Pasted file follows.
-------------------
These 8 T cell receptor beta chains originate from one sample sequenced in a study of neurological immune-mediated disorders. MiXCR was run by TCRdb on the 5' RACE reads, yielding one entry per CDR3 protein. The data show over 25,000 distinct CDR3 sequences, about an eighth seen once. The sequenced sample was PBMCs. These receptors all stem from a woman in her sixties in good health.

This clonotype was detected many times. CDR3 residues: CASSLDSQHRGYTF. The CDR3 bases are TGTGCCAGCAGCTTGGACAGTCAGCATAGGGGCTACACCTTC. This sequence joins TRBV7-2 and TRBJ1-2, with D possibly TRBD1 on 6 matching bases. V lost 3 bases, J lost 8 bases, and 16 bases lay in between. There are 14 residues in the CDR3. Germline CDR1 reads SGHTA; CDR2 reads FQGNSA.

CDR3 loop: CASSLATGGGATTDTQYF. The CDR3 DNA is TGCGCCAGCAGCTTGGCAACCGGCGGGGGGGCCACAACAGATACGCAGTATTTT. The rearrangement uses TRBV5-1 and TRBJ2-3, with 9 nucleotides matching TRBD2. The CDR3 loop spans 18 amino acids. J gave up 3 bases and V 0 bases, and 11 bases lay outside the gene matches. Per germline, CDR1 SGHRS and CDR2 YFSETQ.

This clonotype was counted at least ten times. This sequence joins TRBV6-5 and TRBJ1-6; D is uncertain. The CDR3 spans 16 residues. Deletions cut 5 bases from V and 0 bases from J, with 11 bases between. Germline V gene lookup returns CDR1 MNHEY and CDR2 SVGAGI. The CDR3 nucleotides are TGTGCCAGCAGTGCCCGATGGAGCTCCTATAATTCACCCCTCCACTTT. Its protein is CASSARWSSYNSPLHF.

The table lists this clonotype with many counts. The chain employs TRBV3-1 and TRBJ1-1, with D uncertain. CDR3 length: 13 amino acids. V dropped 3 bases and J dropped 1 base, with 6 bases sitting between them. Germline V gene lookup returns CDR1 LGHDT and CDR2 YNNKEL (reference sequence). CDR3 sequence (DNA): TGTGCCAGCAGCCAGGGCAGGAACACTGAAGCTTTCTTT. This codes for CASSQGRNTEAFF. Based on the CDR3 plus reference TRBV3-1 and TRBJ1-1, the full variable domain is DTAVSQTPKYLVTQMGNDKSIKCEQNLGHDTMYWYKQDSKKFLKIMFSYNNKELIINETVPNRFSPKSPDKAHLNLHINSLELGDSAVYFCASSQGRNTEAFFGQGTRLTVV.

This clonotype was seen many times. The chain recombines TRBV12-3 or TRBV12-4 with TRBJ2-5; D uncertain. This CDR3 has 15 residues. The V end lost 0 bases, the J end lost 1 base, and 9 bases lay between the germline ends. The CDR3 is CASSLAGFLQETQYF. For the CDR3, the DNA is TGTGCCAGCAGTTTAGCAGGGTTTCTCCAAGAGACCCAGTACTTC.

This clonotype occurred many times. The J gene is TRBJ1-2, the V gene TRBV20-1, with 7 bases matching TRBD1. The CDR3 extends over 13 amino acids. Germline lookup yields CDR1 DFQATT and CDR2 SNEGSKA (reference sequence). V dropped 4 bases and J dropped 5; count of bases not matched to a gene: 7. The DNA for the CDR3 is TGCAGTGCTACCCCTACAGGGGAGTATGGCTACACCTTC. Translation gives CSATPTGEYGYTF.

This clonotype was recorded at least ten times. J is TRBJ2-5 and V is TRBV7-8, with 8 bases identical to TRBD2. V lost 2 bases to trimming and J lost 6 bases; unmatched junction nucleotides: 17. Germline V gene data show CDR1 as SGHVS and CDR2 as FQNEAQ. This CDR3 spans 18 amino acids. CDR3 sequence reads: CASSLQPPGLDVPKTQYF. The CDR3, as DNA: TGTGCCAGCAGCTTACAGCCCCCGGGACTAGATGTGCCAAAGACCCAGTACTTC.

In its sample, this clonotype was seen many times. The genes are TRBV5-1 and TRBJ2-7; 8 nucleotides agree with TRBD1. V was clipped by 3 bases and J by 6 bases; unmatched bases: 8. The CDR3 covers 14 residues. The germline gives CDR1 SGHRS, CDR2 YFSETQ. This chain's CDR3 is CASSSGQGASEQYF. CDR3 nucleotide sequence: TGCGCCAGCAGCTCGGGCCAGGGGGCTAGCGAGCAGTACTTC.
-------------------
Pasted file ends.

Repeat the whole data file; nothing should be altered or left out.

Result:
These 8 T cell receptor beta chains originate from one sample sequenced in a study of neurological immune-mediated disorders. MiXCR was run by TCRdb on the 5' RACE reads, yielding one entry per CDR3 protein. The data show over 25,000 distinct CDR3 sequences, about an eighth seen once. The sequenced sample was PBMCs. These receptors all stem from a woman in her sixties in good health.

This clonotype was detected many times. CDR3 residues: CASSLDSQHRGYTF. The CDR3 bases are TGTGCCAGCAGCTTGGACAGTCAGCATAGGGGCTACACCTTC. This sequence joins TRBV7-2 and TRBJ1-2, with D possibly TRBD1 on 6 matching bases. V lost 3 bases, J lost 8 bases, and 16 bases lay in between. There are 14 residues in the CDR3. Germline CDR1 reads SGHTA; CDR2 reads FQGNSA.

CDR3 loop: CASSLATGGGATTDTQYF. The CDR3 DNA is TGCGCCAGCAGCTTGGCAACCGGCGGGGGGGCCACAACAGATACGCAGTATTTT. The rearrangement uses TRBV5-1 and TRBJ2-3, with 9 nucleotides matching TRBD2. The CDR3 loop spans 18 amino acids. J gave up 3 bases and V 0 bases, and 11 bases lay outside the gene matches. Per germline, CDR1 SGHRS and CDR2 YFSETQ.

This clonotype was counted at least ten times. This sequence joins TRBV6-5 and TRBJ1-6; D is uncertain. The CDR3 spans 16 residues. Deletions cut 5 bases from V and 0 bases from J, with 11 bases between. Germline V gene lookup returns CDR1 MNHEY and CDR2 SVGAGI. The CDR3 nucleotides are TGTGCCAGCAGTGCCCGATGGAGCTCCTATAATTCACCCCTCCACTTT. Its protein is CASSARWSSYNSPLHF.

The table lists this clonotype with many counts. The chain employs TRBV3-1 and TRBJ1-1, with D uncertain. CDR3 length: 13 amino acids. V dropped 3 bases and J dropped 1 base, with 6 bases sitting between them. Germline V gene lookup returns CDR1 LGHDT and CDR2 YNNKEL (reference sequence). CDR3 sequence (DNA): TGTGCCAGCAGCCAGGGCAGGAACACTGAAGCTTTCTTT. This codes for CASSQGRNTEAFF. Based on the CDR3 plus reference TRBV3-1 and TRBJ1-1, the full variable domain is DTAVSQTPKYLVTQMGNDKSIKCEQNLGHDTMYWYKQDSKKFLKIMFSYNNKELIINETVPNRFSPKSPDKAHLNLHINSLELGDSAVYFCASSQGRNTEAFFGQGTRLTVV.

This clonotype was seen many times. The chain recombines TRBV12-3 or TRBV12-4 with TRBJ2-5; D uncertain. This CDR3 has 15 residues. The V end lost 0 bases, the J end lost 1 base, and 9 bases lay between the germline ends. The CDR3 is CASSLAGFLQETQYF. For the CDR3, the DNA is TGTGCCAGCAGTTTAGCAGGGTTTCTCCAAGAGACCCAGTACTTC.

This clonotype occurred many times. The J gene is TRBJ1-2, the V gene TRBV20-1, with 7 bases matching TRBD1. The CDR3 extends over 13 amino acids. Germline lookup yields CDR1 DFQATT and CDR2 SNEGSKA (reference sequence). V dropped 4 bases and J dropped 5; count of bases not matched to a gene: 7. The DNA for the CDR3 is TGCAGTGCTACCCCTACAGGGGAGTATGGCTACACCTTC. Translation gives CSATPTGEYGYTF.

This clonotype was recorded at least ten times. J is TRBJ2-5 and V is TRBV7-8, with 8 bases identical to TRBD2. V lost 2 bases to trimming and J lost 6 bases; unmatched junction nucleotides: 17. Germline V gene data show CDR1 as SGHVS and CDR2 as FQNEAQ. This CDR3 spans 18 amino acids. CDR3 sequence reads: CASSLQPPGLDVPKTQYF. The CDR3, as DNA: TGTGCCAGCAGCTTACAGCCCCCGGGACTAGATGTGCCAAAGACCCAGTACTTC.

In its sample, this clonotype was seen many times. The genes are TRBV5-1 and TRBJ2-7; 8 nucleotides agree with TRBD1. V was clipped by 3 bases and J by 6 bases; unmatched bases: 8. The CDR3 covers 14 residues. The germline gives CDR1 SGHRS, CDR2 YFSETQ. This chain's CDR3 is CASSSGQGASEQYF. CDR3 nucleotide sequence: TGCGCCAGCAGCTCGGGCCAGGGGGCTAGCGAGCAGTACTTC.